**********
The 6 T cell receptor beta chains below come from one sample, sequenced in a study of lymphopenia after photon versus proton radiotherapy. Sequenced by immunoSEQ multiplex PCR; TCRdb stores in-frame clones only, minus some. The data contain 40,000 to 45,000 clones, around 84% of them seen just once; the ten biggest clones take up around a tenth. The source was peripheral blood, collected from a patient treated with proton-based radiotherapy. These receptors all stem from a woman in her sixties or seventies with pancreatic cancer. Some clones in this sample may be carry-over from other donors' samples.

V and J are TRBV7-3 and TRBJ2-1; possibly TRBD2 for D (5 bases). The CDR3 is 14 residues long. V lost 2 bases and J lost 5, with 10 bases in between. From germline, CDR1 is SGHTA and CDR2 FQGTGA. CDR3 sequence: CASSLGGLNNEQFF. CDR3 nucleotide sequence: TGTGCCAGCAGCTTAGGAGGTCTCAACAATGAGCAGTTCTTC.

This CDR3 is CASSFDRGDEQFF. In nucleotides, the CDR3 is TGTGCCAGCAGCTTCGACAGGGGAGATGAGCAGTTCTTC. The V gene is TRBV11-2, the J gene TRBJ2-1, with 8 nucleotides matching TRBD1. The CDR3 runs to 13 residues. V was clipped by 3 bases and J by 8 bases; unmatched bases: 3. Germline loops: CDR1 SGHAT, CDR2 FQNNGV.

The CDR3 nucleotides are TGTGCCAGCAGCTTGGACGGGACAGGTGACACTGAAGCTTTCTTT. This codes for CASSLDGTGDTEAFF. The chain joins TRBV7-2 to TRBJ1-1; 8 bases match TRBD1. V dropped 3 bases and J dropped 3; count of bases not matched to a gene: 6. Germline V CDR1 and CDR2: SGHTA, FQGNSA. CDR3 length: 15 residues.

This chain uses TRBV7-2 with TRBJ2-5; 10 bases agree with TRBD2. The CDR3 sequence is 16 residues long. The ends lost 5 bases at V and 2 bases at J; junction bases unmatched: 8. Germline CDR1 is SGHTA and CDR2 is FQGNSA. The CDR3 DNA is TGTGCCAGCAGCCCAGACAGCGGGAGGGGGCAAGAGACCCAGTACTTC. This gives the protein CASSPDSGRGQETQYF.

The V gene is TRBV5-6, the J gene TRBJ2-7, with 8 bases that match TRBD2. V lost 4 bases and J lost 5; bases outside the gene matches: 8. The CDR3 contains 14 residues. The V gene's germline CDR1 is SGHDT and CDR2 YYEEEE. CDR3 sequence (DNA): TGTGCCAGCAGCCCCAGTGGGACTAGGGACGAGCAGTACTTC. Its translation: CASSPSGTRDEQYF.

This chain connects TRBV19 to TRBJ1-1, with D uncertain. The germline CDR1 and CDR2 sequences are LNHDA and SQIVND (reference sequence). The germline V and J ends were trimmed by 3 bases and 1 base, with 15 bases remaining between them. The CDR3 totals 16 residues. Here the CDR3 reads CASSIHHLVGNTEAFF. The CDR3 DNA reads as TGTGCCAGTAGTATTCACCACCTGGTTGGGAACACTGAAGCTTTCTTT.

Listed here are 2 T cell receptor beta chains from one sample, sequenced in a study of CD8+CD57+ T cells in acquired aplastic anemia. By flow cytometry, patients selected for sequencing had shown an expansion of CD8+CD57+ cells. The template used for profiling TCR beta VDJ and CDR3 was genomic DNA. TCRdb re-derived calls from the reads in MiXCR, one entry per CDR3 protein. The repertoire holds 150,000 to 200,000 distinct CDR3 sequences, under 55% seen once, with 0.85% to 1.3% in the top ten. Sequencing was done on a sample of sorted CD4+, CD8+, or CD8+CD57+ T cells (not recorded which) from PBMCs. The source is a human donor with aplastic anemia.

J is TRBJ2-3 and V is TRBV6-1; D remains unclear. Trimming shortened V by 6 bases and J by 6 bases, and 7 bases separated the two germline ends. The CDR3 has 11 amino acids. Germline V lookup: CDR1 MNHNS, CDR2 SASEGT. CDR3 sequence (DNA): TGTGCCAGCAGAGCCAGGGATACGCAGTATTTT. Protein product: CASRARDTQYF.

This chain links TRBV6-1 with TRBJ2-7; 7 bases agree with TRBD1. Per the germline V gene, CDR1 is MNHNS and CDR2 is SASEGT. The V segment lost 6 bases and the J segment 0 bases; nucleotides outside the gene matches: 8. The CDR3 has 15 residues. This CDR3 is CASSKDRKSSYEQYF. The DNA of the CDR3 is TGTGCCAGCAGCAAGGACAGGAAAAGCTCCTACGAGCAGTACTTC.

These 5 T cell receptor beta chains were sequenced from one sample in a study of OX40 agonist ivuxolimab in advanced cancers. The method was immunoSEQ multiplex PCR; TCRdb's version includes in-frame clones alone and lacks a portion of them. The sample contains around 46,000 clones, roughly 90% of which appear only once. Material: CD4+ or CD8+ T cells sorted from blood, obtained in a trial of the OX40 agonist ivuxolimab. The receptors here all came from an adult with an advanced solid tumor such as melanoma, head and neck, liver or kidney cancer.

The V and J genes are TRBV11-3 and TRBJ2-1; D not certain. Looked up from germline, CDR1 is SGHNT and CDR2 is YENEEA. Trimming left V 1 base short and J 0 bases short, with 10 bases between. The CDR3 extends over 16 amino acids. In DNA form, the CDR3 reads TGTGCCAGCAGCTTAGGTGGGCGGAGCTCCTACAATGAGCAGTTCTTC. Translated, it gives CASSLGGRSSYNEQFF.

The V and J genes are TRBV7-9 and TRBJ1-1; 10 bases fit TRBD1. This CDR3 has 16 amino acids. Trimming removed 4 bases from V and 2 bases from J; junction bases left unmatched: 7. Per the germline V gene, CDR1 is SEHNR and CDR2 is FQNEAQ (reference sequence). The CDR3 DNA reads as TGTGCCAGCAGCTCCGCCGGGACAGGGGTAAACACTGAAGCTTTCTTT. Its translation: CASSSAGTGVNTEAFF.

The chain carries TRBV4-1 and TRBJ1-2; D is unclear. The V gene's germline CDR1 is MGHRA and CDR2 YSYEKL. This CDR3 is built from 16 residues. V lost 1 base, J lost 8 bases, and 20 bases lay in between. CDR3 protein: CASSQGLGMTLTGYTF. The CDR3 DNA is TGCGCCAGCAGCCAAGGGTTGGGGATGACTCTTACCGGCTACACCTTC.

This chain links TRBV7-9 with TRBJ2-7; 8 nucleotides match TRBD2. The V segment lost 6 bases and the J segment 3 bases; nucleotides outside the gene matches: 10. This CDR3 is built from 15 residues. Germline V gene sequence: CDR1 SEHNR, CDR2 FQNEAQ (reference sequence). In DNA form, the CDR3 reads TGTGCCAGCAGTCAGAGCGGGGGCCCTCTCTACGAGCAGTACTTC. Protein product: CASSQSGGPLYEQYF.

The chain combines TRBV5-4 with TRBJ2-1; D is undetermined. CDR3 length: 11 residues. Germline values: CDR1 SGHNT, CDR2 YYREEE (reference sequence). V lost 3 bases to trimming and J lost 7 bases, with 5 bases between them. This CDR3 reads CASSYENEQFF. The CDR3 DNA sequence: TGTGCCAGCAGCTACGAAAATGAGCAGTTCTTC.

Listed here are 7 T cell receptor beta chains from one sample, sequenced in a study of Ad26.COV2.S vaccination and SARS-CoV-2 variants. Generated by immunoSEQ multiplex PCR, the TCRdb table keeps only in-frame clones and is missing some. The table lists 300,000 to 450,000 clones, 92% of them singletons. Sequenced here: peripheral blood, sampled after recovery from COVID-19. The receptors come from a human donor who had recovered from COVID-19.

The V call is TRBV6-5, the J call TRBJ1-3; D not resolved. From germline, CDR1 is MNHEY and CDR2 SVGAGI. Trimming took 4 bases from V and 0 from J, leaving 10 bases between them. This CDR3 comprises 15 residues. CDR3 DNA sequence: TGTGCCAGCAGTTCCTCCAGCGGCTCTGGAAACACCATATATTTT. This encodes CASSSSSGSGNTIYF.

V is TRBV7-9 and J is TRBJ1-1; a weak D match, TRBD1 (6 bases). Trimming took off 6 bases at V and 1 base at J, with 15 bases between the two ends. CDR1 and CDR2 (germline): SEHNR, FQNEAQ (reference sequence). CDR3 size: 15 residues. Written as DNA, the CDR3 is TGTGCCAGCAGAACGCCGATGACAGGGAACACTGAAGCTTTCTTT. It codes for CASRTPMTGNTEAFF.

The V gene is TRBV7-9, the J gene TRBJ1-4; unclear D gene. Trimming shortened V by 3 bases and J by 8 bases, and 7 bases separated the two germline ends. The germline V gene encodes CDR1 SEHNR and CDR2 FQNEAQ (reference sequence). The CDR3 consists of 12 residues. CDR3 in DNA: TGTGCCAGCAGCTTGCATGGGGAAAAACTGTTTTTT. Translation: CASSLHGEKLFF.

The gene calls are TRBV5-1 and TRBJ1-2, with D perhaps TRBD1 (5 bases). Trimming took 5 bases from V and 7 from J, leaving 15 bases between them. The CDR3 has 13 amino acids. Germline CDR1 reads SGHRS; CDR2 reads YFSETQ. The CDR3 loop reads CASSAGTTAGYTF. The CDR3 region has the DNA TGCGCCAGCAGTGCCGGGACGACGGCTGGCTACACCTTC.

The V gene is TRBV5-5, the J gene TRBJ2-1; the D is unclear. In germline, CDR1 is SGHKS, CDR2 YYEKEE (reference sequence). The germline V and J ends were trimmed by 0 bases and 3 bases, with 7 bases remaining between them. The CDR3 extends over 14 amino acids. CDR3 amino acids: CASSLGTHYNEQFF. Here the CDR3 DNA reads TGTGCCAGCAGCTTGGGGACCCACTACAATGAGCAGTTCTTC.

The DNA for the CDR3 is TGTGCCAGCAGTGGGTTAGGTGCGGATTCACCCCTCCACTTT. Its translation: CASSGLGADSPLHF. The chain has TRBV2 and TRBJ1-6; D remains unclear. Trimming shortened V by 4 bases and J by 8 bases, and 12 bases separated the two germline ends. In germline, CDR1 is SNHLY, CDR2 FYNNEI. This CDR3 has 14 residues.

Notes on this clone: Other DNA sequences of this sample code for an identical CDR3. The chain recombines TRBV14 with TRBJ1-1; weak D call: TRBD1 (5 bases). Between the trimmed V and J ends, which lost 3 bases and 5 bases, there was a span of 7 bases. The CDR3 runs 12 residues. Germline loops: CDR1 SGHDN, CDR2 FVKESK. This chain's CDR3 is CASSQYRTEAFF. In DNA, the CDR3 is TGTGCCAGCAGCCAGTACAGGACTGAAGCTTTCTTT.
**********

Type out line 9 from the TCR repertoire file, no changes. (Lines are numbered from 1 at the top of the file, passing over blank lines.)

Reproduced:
J is TRBJ2-3 and V is TRBV6-1; D remains unclear. Trimming shortened V by 6 bases and J by 6 bases, and 7 bases separated the two germline ends. The CDR3 has 11 amino acids. Germline V lookup: CDR1 MNHNS, CDR2 SASEGT. CDR3 sequence (DNA): TGTGCCAGCAGAGCCAGGGATACGCAGTATTTT. Protein product: CASRARDTQYF.